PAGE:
Kicks Condor

LEECHING AND LINKING IN THE HYPERTEXT KINGDOM

I FIRST DISCOVERED
THE 【TECHS-MECHS】WHO
ARE A CLAN OF SOUTH
OF THE BORDER GUNDAM
BREAKING DOWN
IMMIGRATION FENCES
WITH THEIR
IMPRESSIVE MANOS
MECANICAS

PLUNDER THE ARCHIVES

This page is also on dat.

Reply: Curse of the Garden Isle

Jason McIntosh

Two years ago I played, enjoyed, and wrote about John Baker’s all-but-forgotten John’s Fire Witch. And last summer, I had the pleasure to play Ryan Veeder’s Curse of the Garden Isle within days of its release. In the year since, I realized I’ve mentioned the game again and again in different contexts to friends and colleagues as a wonderfully accessible and rewarding example of modern parser-based interactive fiction, a real stand-out work. And yet, I have seen essentially no other mention of it online, not even within dedicated IF discussion spaces. Let me try to help rectify this, examining why I find it a quiet exemplar of the form.

This review coaxed me to start playing the game.

I really appreciate this review! I’ve kept myself quarantined to mostly Twine-style clicker fiction—though I’ve sampled stuff like “Everybody Dies” and “Lost Pig”. But this review got me really intrigued, so I’ve started playing Curse. I’ve found it very simple to get into.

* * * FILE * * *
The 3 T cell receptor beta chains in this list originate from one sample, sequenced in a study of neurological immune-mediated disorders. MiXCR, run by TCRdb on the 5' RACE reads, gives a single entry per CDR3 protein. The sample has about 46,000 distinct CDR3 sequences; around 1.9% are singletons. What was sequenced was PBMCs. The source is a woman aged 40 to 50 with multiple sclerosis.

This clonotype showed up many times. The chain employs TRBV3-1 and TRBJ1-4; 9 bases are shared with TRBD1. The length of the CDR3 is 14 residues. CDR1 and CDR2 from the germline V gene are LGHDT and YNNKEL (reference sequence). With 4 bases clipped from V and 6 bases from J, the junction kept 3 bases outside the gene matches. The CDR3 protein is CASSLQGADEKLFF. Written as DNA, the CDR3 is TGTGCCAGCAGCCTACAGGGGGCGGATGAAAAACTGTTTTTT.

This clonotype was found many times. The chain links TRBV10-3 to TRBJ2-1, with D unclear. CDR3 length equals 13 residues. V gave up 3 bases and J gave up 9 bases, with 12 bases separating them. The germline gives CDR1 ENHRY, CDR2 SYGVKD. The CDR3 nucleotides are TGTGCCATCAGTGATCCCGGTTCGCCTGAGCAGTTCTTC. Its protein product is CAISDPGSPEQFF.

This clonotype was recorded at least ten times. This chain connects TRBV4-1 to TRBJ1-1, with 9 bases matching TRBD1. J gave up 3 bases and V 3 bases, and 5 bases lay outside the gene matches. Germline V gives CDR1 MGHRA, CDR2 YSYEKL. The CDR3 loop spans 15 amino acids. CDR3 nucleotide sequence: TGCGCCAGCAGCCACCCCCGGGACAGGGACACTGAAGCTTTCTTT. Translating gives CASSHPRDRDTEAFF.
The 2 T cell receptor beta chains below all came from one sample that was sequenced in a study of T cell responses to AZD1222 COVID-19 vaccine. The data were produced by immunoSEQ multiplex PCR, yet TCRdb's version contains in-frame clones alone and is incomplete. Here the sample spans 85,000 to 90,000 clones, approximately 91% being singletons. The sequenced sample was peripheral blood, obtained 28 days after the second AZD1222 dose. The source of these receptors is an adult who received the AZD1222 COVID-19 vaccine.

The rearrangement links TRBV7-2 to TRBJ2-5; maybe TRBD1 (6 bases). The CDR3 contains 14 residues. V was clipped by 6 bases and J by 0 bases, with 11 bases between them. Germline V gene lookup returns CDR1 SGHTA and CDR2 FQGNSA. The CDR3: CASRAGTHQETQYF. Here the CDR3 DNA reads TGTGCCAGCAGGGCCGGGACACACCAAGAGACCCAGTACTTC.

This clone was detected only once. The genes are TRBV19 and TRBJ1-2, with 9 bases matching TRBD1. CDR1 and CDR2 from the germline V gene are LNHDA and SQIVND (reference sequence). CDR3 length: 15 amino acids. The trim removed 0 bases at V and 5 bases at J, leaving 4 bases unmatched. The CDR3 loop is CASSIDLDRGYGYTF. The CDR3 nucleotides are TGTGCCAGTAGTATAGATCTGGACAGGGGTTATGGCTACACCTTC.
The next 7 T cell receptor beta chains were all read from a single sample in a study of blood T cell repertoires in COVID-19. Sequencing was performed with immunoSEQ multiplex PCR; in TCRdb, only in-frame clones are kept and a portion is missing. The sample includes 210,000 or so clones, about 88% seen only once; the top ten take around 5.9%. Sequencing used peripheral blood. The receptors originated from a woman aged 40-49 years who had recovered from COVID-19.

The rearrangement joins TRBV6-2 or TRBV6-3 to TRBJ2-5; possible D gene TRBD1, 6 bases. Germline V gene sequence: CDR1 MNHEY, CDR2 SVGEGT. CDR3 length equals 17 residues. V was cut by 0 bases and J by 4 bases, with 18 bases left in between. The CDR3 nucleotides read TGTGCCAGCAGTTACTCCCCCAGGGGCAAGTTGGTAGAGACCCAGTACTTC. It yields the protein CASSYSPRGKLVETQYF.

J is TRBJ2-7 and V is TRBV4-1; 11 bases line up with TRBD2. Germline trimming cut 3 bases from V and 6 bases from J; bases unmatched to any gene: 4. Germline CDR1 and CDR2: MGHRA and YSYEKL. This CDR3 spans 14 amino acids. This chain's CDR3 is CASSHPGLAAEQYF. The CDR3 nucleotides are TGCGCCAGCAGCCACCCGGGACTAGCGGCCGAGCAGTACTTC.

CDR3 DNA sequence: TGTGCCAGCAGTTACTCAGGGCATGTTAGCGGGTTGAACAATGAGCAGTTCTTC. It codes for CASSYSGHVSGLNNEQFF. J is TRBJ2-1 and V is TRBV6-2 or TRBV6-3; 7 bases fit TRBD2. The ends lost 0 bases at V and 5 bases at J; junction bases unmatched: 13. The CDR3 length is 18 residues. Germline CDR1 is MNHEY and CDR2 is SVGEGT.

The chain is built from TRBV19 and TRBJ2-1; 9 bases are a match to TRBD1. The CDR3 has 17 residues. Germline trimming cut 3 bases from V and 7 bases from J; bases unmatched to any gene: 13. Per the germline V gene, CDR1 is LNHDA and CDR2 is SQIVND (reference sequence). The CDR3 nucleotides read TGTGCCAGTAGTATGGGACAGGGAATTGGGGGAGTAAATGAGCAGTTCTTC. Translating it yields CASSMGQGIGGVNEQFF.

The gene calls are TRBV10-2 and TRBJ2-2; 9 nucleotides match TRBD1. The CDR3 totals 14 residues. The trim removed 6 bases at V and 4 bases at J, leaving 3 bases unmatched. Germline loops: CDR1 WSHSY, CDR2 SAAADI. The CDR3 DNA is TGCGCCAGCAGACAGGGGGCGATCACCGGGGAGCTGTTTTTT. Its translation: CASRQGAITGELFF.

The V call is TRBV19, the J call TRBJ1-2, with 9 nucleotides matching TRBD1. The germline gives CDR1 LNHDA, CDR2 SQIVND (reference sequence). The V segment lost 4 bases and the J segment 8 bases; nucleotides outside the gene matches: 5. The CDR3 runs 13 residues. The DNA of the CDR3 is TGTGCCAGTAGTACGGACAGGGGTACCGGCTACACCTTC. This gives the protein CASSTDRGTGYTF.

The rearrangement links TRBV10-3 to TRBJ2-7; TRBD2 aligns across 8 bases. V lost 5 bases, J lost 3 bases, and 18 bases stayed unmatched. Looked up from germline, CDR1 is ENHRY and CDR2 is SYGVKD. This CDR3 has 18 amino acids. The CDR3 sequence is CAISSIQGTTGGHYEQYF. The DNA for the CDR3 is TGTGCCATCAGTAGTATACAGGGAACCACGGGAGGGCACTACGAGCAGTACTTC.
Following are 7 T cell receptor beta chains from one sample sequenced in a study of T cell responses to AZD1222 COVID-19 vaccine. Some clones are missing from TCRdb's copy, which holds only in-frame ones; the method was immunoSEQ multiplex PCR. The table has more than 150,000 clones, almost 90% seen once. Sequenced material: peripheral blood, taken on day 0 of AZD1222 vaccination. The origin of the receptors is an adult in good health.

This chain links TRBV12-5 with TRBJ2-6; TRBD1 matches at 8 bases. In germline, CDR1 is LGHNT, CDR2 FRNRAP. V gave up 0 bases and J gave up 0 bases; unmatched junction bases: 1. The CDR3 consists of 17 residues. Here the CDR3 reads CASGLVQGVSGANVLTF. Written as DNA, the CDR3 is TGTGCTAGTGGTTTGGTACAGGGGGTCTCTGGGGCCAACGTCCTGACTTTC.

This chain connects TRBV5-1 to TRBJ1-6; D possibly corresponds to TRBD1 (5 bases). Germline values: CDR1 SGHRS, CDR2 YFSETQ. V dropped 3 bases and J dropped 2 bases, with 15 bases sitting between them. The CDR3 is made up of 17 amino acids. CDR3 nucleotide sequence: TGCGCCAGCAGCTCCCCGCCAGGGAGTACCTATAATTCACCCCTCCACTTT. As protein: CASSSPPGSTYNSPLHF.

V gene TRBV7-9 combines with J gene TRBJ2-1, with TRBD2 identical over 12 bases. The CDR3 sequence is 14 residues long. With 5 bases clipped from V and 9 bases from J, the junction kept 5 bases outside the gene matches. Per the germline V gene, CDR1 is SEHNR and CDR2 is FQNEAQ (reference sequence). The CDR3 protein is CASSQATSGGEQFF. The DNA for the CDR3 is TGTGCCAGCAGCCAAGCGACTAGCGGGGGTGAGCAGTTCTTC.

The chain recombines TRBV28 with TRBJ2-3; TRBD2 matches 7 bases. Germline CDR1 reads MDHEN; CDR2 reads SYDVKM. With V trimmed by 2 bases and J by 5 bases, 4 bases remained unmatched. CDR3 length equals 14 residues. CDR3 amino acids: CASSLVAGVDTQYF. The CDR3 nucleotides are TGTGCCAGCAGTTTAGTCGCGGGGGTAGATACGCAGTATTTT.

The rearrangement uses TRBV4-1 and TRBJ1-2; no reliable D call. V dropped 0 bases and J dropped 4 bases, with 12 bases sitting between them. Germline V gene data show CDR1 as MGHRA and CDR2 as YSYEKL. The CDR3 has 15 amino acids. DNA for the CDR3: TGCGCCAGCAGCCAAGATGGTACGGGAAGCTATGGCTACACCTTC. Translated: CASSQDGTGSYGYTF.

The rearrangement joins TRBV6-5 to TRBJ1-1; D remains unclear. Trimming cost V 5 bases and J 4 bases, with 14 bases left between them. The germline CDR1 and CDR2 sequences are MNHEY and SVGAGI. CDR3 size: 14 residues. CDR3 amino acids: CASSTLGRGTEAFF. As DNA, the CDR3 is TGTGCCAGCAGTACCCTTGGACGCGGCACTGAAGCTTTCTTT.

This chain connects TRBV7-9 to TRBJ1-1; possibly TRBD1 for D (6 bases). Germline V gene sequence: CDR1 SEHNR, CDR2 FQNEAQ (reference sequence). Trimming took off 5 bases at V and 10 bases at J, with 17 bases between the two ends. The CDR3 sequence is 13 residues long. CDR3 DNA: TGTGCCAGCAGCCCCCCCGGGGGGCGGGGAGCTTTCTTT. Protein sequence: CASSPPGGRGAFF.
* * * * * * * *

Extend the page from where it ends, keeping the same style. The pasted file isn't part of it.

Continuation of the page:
I like that you can type anything you want for the first few scenes and you gradually work your way into the story. Wresting the parser is (I’m sure) always an accessibility problem you deal with in IFTF, yes?

[A] very minor but still noteworthy facet of its in-browser presentation: the static text that appears around the main gameplay pane, linking permanently to helpful resources (including that Googel map), and in particular the text parser tips displayed in the lower left margin. Its just a short bullet-list of the most common parser IF commands, readable in a few seconds. But thats the thing: I cant think of another modern parser game with a browser-play mode that bothers to offer a tiny cheat-sheet like this, even though many might link to longer-winded how to play IF guides.

So I made the poor decision to start playing on a phone while I was waiting somewhere—and it worked great! I was kind of relieved that the game didn’t use Parchment or some standard theme—just because I like that it has its own look. (Although it seems that most highly-rated interactive fiction does this.)

Also, having been to that island before, it was nice to know the rough directions and envision the map mentally while I played. I’ve never experienced that before—it helped me stay aware of where I was without any effort.

Anyways—I also like that your IF reviews are tagged. I’m going to keep an eye on this tag and post further on /en/games when I finish Curse.

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